What I find of far greater concern, however, is the vast proliferation of different models by major manufacturers such as Martin, Fender and Gibson. In the past there was never any question looking at an instrument from any one of these makers as to what model it was, where it was made, and where this model stood in the company's lineup of price and quality. When Walter Carter and I wrote the original edition of Gruhn's Guide to Vintage Guitars, our first intent was to provide a comprehensive identification guide to vintage instruments by major American manufacturers such as Martin, Fender, Gibson, Gretsch, Rickenbacker, Guild, Dobro, Epiphone and other significant makers. We quickly found that coverage of the true vintage instruments such as pre-CBS Fender guitars took less page space than any attempt to bring coverage up to the present. There were more models of Fender Stratocasters, for example, made after the company was sold by CBS than the company had made of all models combined during the entire period when it was owned by Leo Fender and later by CBS. When we prepared the second edition, the problem was further compounded by virtually hundreds of new models which had been introduced in the short space of time between the first and second editions. While Walter and I are personally far more interested in the historic true vintage models, we both felt that it was critically important in an identification guide to cover those instruments which people using our book would encounter in their daily experience. Any dealer or collector will quickly become keenly aware that the vast majority of guitars being offered are not pre-World War II Martins and pre-CBS Fender guitars. It is important to be able to identify those instruments which one encounters in daily experience. From an author's point of view, however, it is an extreme challenge to try to assemble this information in a comprehensible format.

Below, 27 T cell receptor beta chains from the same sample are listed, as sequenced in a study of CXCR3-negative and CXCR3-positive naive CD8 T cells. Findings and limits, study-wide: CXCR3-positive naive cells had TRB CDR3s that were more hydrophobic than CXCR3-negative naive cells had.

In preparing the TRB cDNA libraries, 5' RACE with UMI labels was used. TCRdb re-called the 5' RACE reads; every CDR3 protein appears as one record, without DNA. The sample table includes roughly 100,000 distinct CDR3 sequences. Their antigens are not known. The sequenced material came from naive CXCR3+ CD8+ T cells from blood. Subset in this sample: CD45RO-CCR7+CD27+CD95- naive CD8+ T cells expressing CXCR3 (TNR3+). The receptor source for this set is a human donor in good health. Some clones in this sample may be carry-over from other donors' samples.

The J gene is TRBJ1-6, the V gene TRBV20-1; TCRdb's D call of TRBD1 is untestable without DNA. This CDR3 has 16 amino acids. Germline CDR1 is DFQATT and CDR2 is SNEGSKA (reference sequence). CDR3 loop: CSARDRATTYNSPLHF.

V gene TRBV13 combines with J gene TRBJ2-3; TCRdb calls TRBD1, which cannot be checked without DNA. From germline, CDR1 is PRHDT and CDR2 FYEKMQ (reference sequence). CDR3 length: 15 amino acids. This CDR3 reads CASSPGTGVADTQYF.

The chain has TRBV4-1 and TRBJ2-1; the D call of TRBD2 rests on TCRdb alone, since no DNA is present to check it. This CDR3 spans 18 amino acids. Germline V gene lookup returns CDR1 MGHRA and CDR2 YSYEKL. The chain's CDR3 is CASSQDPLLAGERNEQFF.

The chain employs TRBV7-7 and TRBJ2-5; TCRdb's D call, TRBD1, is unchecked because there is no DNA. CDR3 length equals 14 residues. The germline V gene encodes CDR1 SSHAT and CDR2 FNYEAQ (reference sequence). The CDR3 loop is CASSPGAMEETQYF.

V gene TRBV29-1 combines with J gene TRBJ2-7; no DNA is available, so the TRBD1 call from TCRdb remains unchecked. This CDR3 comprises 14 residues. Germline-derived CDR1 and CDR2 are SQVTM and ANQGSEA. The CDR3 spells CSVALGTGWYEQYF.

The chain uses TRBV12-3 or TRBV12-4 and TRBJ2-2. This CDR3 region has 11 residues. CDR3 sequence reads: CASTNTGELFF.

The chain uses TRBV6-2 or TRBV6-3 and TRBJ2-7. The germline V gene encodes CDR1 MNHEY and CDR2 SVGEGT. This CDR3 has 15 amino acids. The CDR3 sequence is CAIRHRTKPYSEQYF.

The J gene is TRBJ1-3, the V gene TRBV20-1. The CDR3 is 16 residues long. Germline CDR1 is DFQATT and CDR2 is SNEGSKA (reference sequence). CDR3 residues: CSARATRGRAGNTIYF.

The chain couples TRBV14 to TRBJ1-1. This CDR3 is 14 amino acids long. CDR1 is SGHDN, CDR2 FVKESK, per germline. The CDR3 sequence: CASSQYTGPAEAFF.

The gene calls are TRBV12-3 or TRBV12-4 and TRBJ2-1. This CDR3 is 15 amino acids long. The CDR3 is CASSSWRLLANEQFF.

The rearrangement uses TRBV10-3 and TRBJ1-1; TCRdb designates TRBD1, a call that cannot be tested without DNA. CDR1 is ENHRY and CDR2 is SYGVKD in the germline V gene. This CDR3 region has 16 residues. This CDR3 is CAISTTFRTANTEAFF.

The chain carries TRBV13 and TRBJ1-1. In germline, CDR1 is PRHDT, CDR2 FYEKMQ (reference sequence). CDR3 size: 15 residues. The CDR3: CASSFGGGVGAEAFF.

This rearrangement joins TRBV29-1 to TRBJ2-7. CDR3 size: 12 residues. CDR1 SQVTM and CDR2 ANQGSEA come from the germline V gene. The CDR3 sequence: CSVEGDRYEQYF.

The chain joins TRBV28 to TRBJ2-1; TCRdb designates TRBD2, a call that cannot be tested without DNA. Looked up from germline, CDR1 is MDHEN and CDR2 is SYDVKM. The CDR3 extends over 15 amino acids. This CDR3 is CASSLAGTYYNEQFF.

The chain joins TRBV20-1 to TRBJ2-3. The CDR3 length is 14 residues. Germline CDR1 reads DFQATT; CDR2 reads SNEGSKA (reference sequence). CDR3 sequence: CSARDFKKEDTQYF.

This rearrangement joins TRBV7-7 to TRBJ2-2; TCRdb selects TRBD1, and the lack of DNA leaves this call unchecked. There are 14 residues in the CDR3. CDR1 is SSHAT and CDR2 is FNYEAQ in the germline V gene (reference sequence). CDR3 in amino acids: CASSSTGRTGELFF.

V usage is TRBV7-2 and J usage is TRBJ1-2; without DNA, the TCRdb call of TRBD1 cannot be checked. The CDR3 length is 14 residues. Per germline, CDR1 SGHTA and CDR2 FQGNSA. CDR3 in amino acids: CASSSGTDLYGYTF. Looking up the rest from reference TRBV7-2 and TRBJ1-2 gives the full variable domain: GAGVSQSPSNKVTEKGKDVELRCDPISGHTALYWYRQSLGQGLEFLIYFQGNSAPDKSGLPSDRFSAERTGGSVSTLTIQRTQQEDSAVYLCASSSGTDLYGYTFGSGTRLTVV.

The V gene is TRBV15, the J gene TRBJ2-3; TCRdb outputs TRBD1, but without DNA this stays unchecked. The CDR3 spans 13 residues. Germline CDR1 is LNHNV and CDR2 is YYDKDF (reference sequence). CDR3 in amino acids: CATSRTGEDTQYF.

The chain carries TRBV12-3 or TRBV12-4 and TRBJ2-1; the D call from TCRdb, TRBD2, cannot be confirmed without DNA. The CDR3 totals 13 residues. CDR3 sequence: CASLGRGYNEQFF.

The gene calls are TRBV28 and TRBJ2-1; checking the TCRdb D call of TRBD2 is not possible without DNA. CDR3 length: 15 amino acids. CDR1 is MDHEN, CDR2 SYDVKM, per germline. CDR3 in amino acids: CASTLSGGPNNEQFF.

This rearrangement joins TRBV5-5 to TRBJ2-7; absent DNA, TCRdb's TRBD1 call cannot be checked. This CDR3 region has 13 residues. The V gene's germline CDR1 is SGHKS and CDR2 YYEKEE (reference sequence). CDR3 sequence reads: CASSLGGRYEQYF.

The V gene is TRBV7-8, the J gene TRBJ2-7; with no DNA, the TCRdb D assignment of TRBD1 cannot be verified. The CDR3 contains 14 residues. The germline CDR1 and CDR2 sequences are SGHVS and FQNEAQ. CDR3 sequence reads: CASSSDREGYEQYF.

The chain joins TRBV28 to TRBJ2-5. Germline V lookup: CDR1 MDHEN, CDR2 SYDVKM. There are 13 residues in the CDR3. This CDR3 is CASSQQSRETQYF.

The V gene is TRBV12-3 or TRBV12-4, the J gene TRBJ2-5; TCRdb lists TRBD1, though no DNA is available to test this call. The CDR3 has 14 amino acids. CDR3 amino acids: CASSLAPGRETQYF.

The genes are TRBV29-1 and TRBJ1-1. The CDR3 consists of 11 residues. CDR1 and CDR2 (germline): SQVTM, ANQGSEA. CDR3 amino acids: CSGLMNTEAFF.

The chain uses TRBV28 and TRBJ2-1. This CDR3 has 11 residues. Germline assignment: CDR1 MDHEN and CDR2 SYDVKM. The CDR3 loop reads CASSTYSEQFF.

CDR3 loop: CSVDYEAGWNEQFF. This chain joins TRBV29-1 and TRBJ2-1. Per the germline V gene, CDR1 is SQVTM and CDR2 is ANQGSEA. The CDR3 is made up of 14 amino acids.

It is my opinion that the Martin guitars of the 1960s and earlier are far more comprehensible as a group than those of today. The same can be said of Fender guitars of the CBS period and earlier versus those of today, as well as instruments by numerous other manufacturers. Whereas in the past Martin guitars could be explained in a very simple gridwork of models consisting of sizes 0, 00, 000 and D and ornamentation and wood styles 17, 18, 21, 28, 42 and 45, today no such simple gridwork exists. The company makes different product lines such as the X Series, Technology Series, Standard line, Vintage line, Golden Era line and special artist endorsement models. Fender used to have one standard American lineup such that guitars that said Fender on the peghead were not at all confusing as to where they were made or what model they were. Each model was clearly delineated on the peghead decal. Today that is absolutely not the case. A guitar saying Fender on the peghead could be make in the USA, Mexico, Japan, Korea or some which have combinations of both USA and Mexican parts and workmanship. The USA made product is labeled as made in USA. Mexican and Japanese instruments similarly are clearly delineated. However, those which combine both Mexican and American work are not necessarily clearly marked and in some cases are marked as "Made In USA." This is legally possible if enough work is done in the USA, but in my opinion it confuses the issue.